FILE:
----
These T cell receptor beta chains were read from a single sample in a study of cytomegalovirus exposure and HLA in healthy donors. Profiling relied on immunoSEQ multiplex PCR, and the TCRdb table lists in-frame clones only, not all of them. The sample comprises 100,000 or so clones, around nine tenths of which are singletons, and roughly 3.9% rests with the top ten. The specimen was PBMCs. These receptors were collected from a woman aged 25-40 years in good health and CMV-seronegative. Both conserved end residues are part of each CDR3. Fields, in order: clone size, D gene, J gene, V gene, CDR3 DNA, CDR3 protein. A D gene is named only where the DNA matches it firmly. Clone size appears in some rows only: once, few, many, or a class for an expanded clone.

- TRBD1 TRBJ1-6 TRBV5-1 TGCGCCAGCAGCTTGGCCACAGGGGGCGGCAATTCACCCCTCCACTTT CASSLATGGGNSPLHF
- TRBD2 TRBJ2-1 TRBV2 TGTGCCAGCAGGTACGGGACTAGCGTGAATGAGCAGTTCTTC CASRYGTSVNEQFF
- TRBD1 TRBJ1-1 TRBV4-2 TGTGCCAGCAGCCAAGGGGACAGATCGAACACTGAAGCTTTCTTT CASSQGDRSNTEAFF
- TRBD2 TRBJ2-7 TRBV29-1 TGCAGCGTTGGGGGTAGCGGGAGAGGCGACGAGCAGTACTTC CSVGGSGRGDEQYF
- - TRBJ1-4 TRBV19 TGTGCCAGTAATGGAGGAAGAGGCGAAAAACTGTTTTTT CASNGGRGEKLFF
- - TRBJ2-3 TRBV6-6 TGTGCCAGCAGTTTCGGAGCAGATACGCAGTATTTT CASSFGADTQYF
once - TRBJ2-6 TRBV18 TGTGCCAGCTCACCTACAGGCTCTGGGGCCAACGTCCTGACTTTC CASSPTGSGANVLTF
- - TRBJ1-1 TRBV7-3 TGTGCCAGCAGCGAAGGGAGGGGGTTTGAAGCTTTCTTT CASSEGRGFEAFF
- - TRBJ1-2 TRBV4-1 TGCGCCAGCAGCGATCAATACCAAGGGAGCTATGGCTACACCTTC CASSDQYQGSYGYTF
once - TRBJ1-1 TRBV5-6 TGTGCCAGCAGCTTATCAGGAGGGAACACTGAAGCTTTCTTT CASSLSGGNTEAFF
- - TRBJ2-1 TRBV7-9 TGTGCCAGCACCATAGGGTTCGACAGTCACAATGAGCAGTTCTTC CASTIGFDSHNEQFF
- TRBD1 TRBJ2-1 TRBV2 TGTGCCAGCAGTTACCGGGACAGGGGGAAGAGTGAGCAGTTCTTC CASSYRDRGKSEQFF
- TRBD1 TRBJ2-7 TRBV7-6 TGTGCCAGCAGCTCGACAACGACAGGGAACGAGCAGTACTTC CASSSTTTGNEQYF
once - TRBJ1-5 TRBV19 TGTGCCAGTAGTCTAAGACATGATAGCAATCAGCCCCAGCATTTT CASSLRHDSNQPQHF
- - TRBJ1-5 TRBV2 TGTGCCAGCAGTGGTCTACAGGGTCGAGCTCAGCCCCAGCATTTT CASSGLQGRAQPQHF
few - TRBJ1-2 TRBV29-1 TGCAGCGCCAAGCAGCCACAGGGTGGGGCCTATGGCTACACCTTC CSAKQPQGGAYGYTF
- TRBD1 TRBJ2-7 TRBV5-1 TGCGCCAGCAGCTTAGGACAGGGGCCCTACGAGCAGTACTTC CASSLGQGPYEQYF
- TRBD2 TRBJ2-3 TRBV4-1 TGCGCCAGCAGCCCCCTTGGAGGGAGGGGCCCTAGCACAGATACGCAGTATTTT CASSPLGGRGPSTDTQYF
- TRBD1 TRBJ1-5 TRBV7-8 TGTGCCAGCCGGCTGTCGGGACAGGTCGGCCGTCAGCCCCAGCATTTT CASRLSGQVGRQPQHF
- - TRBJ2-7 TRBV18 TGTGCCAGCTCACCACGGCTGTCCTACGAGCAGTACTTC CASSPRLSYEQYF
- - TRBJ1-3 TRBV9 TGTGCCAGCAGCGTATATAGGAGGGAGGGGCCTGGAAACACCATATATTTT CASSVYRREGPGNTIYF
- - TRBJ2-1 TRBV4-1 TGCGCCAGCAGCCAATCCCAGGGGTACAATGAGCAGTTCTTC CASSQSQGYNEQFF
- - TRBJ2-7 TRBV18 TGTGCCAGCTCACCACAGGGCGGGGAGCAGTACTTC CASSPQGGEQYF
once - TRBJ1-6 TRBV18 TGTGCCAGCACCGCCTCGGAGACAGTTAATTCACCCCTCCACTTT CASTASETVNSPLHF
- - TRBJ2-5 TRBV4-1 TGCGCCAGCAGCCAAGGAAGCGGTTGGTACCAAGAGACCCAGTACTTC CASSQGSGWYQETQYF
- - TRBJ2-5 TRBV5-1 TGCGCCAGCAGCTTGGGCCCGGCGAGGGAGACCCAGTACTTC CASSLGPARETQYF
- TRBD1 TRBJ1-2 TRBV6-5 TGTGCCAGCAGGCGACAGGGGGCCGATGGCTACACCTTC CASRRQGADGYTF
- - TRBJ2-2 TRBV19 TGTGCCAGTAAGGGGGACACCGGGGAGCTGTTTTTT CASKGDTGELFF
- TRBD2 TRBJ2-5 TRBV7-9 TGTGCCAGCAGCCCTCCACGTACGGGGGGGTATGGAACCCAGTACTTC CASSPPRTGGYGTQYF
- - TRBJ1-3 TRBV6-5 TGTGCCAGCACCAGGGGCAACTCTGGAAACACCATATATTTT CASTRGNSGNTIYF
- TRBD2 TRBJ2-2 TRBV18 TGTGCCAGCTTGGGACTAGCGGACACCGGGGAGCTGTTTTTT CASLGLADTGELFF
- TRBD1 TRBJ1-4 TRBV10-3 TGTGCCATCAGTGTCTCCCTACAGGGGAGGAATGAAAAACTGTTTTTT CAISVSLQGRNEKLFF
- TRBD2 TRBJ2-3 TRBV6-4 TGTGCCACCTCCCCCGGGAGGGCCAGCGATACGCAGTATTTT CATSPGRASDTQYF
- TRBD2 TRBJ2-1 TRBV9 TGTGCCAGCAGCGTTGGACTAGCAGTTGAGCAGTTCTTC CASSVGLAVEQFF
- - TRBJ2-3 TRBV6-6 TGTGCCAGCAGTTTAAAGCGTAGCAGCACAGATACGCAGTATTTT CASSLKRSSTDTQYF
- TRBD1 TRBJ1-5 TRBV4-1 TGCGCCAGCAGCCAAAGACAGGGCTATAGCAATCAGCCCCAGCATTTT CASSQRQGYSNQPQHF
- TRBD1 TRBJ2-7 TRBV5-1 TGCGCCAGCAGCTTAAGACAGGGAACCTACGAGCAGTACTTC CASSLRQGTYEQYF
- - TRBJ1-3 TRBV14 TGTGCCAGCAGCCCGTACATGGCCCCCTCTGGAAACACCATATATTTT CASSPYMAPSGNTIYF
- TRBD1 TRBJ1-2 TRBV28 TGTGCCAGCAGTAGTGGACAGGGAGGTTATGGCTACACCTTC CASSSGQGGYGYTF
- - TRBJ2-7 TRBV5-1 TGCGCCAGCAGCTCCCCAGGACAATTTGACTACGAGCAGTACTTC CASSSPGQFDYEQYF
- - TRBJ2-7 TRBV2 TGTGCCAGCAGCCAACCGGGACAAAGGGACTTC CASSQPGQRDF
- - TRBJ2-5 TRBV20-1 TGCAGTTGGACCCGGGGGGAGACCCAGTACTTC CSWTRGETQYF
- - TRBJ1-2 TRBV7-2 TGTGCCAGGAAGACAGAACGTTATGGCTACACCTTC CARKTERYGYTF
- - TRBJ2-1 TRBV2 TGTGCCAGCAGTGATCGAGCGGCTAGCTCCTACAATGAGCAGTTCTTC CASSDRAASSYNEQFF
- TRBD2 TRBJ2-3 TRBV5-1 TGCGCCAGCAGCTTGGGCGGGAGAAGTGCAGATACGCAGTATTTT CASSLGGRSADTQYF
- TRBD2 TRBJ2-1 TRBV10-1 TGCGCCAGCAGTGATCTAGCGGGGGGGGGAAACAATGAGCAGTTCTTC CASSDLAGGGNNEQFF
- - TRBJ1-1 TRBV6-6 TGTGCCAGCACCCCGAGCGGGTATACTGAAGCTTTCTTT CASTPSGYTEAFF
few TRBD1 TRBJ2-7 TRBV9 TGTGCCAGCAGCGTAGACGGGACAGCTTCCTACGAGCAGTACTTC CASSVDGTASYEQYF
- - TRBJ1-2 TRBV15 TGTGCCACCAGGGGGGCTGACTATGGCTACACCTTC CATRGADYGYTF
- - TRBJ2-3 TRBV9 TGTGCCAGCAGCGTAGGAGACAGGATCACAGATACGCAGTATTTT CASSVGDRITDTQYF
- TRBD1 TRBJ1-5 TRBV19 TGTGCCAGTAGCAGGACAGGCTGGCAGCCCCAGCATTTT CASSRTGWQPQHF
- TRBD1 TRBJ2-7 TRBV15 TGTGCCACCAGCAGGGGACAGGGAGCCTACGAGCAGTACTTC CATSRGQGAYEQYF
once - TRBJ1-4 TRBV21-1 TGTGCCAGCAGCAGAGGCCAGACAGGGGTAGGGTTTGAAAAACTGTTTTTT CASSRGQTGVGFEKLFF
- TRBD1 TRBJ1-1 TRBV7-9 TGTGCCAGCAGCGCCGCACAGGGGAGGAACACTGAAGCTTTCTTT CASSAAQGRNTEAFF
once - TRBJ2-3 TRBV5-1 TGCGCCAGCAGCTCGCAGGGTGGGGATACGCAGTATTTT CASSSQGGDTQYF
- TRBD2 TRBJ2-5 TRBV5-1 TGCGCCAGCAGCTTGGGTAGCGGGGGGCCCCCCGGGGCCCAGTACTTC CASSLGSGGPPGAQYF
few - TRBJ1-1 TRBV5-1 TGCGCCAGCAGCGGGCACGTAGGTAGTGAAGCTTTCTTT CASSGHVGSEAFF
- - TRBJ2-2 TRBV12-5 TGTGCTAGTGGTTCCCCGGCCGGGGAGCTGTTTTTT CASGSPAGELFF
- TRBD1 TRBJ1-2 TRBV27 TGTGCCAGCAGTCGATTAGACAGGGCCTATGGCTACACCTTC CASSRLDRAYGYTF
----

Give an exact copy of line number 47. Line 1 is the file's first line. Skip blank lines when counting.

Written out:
- TRBD2 TRBJ2-1 TRBV10-1 TGCGCCAGCAGTGATCTAGCGGGGGGGGGAAACAATGAGCAGTTCTTC CASSDLAGGGNNEQFF